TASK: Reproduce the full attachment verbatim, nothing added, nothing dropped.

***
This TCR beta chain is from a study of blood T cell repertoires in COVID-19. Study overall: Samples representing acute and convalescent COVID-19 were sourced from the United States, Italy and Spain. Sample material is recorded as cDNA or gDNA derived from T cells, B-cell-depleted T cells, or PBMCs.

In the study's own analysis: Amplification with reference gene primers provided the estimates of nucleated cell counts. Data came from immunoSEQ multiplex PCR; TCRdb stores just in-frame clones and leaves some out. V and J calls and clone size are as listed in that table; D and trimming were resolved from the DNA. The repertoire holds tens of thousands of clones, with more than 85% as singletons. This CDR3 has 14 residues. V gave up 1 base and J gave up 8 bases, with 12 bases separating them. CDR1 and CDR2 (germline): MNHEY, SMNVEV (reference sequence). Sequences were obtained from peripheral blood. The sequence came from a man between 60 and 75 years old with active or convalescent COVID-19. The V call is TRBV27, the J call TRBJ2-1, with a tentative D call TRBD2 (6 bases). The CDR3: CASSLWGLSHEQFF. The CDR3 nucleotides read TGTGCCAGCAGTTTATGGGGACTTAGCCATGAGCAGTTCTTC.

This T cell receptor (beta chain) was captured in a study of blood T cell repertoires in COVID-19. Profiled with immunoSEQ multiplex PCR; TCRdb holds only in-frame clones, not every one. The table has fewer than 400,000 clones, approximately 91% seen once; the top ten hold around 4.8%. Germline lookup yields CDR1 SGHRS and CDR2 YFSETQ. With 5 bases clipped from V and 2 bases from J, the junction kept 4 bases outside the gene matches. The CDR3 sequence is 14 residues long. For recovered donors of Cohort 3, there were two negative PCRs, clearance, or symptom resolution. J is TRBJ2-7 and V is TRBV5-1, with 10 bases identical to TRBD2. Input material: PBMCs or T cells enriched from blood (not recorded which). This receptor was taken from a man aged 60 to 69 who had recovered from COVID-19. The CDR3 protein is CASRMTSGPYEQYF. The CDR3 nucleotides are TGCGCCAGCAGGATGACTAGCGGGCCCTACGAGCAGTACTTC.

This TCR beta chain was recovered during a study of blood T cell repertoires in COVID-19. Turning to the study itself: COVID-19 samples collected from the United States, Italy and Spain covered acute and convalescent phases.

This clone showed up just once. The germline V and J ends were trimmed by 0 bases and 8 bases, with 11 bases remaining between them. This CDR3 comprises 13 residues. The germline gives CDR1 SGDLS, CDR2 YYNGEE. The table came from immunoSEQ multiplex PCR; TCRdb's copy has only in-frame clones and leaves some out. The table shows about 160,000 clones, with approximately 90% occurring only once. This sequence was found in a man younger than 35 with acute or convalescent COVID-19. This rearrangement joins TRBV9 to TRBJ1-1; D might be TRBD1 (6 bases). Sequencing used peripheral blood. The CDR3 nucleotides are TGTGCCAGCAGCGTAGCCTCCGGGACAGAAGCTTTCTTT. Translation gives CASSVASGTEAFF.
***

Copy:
This TCR beta chain is from a study of blood T cell repertoires in COVID-19. Study overall: Samples representing acute and convalescent COVID-19 were sourced from the United States, Italy and Spain. Sample material is recorded as cDNA or gDNA derived from T cells, B-cell-depleted T cells, or PBMCs.

In the study's own analysis: Amplification with reference gene primers provided the estimates of nucleated cell counts. Data came from immunoSEQ multiplex PCR; TCRdb stores just in-frame clones and leaves some out. V and J calls and clone size are as listed in that table; D and trimming were resolved from the DNA. The repertoire holds tens of thousands of clones, with more than 85% as singletons. This CDR3 has 14 residues. V gave up 1 base and J gave up 8 bases, with 12 bases separating them. CDR1 and CDR2 (germline): MNHEY, SMNVEV (reference sequence). Sequences were obtained from peripheral blood. The sequence came from a man between 60 and 75 years old with active or convalescent COVID-19. The V call is TRBV27, the J call TRBJ2-1, with a tentative D call TRBD2 (6 bases). The CDR3: CASSLWGLSHEQFF. The CDR3 nucleotides read TGTGCCAGCAGTTTATGGGGACTTAGCCATGAGCAGTTCTTC.

This T cell receptor (beta chain) was captured in a study of blood T cell repertoires in COVID-19. Profiled with immunoSEQ multiplex PCR; TCRdb holds only in-frame clones, not every one. The table has fewer than 400,000 clones, approximately 91% seen once; the top ten hold around 4.8%. Germline lookup yields CDR1 SGHRS and CDR2 YFSETQ. With 5 bases clipped from V and 2 bases from J, the junction kept 4 bases outside the gene matches. The CDR3 sequence is 14 residues long. For recovered donors of Cohort 3, there were two negative PCRs, clearance, or symptom resolution. J is TRBJ2-7 and V is TRBV5-1, with 10 bases identical to TRBD2. Input material: PBMCs or T cells enriched from blood (not recorded which). This receptor was taken from a man aged 60 to 69 who had recovered from COVID-19. The CDR3 protein is CASRMTSGPYEQYF. The CDR3 nucleotides are TGCGCCAGCAGGATGACTAGCGGGCCCTACGAGCAGTACTTC.

This TCR beta chain was recovered during a study of blood T cell repertoires in COVID-19. Turning to the study itself: COVID-19 samples collected from the United States, Italy and Spain covered acute and convalescent phases.

This clone showed up just once. The germline V and J ends were trimmed by 0 bases and 8 bases, with 11 bases remaining between them. This CDR3 comprises 13 residues. The germline gives CDR1 SGDLS, CDR2 YYNGEE. The table came from immunoSEQ multiplex PCR; TCRdb's copy has only in-frame clones and leaves some out. The table shows about 160,000 clones, with approximately 90% occurring only once. This sequence was found in a man younger than 35 with acute or convalescent COVID-19. This rearrangement joins TRBV9 to TRBJ1-1; D might be TRBD1 (6 bases). Sequencing used peripheral blood. The CDR3 nucleotides are TGTGCCAGCAGCGTAGCCTCCGGGACAGAAGCTTTCTTT. Translation gives CASSVASGTEAFF.